The Welsh Government is exploring the role Participatory Budgeting (PB) could play in the Welsh Government budget. To help inform this work, this report by the Public Policy Institute for Wales (PPIW) provides evidence on the different types of PB, how they have been used, and the key considerations for designing a PB process.
The report demonstrates the range of activity that PB encompasses, how it has been used to achieve different aims, and the different contexts in which it has been implemented. Common to these iterations is the involvement of a local population in decision making regarding the distribution of public funds.
Well implemented PB can lead to improvements in citizen engagement, intergenerational understanding, levels of self-confidence among participants, and in perceptions of public service providers. However, the range of potential benefits for PB often depends on the scale and nature of the participation and the aim of the process.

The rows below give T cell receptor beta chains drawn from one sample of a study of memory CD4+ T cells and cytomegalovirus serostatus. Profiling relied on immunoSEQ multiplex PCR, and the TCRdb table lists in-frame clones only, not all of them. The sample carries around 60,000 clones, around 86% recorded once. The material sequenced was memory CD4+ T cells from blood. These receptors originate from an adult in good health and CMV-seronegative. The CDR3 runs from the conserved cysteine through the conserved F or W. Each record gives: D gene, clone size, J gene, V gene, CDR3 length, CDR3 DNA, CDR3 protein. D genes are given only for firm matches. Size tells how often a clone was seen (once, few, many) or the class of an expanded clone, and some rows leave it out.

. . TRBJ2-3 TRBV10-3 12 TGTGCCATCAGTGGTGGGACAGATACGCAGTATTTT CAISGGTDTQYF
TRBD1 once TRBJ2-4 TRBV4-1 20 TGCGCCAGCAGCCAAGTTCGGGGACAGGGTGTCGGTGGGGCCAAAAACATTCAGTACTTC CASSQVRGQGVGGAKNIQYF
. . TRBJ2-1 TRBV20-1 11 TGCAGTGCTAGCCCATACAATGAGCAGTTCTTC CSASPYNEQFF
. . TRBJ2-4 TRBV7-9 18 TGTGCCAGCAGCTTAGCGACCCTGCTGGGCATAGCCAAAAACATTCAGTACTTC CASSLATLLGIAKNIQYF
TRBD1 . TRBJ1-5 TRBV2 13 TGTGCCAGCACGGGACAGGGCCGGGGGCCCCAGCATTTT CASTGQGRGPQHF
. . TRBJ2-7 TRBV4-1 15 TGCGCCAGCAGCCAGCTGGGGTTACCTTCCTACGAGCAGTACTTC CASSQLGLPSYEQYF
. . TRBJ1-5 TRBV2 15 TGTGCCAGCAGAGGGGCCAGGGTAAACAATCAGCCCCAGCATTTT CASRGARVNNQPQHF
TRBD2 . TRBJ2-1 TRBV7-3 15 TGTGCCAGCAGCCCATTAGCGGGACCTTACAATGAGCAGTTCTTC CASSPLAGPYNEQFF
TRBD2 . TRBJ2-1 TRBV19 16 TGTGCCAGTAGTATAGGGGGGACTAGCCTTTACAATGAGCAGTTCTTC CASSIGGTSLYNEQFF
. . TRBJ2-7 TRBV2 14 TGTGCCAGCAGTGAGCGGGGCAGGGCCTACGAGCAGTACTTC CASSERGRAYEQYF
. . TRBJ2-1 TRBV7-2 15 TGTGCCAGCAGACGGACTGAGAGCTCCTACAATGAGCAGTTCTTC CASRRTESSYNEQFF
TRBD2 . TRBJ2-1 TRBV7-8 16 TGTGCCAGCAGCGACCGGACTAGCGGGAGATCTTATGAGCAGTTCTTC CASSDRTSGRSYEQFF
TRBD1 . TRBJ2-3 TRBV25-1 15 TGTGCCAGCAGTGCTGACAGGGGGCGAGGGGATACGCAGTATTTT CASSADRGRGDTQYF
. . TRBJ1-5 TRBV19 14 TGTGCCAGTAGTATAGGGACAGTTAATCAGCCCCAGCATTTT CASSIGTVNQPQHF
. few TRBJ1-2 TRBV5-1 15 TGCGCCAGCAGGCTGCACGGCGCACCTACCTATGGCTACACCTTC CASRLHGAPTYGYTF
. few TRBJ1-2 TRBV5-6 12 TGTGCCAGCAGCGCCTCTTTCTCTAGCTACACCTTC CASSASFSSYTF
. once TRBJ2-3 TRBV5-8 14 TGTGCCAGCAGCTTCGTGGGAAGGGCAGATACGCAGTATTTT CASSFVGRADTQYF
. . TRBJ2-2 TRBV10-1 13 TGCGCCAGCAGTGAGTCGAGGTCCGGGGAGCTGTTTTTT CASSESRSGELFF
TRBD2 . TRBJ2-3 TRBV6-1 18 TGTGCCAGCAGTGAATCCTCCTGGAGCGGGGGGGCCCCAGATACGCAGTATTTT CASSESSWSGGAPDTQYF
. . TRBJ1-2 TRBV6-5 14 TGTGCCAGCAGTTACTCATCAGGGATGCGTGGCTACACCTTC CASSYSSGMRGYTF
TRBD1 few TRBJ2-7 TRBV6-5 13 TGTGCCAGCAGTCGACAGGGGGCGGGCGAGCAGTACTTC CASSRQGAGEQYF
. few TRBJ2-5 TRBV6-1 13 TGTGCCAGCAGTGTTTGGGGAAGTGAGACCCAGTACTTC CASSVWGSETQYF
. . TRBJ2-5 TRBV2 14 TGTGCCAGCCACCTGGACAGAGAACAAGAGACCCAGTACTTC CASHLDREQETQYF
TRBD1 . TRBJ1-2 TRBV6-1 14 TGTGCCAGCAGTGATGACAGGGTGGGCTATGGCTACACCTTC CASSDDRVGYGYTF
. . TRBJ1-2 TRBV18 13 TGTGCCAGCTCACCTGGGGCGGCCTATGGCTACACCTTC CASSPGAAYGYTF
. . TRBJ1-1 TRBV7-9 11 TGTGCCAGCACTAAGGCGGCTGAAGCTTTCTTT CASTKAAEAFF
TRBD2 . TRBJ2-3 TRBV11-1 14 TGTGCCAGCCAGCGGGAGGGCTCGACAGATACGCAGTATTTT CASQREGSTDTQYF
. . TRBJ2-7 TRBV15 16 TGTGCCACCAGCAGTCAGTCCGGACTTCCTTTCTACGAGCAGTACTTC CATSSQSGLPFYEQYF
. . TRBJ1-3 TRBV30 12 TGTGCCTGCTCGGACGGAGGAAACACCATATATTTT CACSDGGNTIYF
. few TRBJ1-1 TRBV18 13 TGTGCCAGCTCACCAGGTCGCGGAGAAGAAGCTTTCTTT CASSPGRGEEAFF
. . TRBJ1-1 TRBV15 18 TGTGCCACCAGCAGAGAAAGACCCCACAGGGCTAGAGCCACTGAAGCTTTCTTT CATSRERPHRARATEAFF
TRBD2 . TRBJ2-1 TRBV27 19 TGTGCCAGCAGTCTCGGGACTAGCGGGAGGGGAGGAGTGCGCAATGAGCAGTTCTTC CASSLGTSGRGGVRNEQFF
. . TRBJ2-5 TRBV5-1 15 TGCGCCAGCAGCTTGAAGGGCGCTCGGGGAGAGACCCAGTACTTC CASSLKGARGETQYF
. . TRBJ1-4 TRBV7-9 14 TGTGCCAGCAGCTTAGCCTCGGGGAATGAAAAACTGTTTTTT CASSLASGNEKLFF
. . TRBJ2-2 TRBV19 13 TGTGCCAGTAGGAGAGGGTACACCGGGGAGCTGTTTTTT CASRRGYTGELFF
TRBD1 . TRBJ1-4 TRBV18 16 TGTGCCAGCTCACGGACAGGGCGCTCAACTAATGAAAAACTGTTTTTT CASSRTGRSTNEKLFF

At its most radical PB can be used to redistribute wealth to the most deprived areas, allowing citizens a significant degree of control on where, and how, resources are allocated. In Porto Alegre (Brazil), the birthplace of PB, the process has fundamentally changed the relationship between citizen and state, improved the functioning of government, and led to improved public services and infrastructure. PB in Europe has tended to be more conservative and focussed on involving people in how pots of funding are spent. As such the impacts have not been as significant.
In developing a PB process, the key question is: what are the public being asked to do and why? Clearly articulating the aim of PB, and deciding on the level of desired participation helps to inform subsequent decisions on the scale and scope of the exercise, who should be involved, and the process and methods to be pursued.